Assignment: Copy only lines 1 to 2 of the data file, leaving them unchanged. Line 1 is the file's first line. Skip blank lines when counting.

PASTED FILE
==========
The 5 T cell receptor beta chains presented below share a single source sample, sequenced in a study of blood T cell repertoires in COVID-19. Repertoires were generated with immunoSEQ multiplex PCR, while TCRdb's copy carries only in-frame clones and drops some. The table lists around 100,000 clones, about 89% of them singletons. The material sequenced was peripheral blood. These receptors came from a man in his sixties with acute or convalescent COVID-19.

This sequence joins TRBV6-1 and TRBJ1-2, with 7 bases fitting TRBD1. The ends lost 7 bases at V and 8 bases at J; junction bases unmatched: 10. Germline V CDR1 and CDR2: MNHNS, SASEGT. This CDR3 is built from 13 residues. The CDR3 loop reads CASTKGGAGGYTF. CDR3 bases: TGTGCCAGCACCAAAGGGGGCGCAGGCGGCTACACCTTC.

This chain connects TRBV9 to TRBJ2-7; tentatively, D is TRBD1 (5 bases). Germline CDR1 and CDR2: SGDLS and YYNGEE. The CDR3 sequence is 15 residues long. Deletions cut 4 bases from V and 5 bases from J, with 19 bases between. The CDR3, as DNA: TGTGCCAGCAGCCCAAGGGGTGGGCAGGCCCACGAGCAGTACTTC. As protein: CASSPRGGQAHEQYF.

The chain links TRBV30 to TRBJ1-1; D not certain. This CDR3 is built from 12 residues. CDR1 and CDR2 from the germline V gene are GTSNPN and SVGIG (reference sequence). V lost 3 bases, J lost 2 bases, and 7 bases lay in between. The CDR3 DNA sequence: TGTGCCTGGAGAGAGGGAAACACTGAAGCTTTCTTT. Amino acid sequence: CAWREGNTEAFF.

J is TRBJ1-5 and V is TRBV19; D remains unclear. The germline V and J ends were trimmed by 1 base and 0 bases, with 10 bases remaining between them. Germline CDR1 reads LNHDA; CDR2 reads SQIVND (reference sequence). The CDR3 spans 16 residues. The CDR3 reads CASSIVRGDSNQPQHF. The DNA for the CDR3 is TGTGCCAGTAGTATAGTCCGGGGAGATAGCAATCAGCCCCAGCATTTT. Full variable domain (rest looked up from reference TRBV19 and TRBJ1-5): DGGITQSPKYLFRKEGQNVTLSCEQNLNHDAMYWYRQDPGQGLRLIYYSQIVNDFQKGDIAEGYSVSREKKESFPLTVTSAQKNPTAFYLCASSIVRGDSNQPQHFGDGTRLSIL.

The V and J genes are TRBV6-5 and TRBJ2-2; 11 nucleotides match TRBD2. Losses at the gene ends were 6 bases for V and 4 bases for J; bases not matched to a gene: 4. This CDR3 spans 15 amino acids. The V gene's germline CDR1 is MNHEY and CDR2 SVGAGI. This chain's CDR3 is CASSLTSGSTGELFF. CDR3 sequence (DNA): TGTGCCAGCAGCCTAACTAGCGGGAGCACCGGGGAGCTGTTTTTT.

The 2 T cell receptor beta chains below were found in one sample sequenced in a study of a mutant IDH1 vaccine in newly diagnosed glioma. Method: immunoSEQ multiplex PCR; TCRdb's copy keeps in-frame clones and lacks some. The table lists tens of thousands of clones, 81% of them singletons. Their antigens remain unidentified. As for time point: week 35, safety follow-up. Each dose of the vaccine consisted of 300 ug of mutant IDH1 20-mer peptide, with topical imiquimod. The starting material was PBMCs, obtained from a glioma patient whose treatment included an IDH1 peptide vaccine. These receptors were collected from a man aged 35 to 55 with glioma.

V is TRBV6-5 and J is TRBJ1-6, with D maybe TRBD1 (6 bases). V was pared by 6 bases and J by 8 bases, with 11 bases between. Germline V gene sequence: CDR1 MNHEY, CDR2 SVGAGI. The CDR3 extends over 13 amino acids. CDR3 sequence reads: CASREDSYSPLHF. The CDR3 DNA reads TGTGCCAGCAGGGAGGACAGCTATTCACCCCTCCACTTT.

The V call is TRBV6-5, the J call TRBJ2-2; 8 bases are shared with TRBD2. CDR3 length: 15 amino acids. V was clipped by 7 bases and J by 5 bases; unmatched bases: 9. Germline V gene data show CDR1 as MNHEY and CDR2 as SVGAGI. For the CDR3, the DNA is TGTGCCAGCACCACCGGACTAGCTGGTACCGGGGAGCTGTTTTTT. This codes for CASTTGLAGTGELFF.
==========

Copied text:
The 5 T cell receptor beta chains presented below share a single source sample, sequenced in a study of blood T cell repertoires in COVID-19. Repertoires were generated with immunoSEQ multiplex PCR, while TCRdb's copy carries only in-frame clones and drops some. The table lists around 100,000 clones, about 89% of them singletons. The material sequenced was peripheral blood. These receptors came from a man in his sixties with acute or convalescent COVID-19.

This sequence joins TRBV6-1 and TRBJ1-2, with 7 bases fitting TRBD1. The ends lost 7 bases at V and 8 bases at J; junction bases unmatched: 10. Germline V CDR1 and CDR2: MNHNS, SASEGT. This CDR3 is built from 13 residues. The CDR3 loop reads CASTKGGAGGYTF. CDR3 bases: TGTGCCAGCACCAAAGGGGGCGCAGGCGGCTACACCTTC.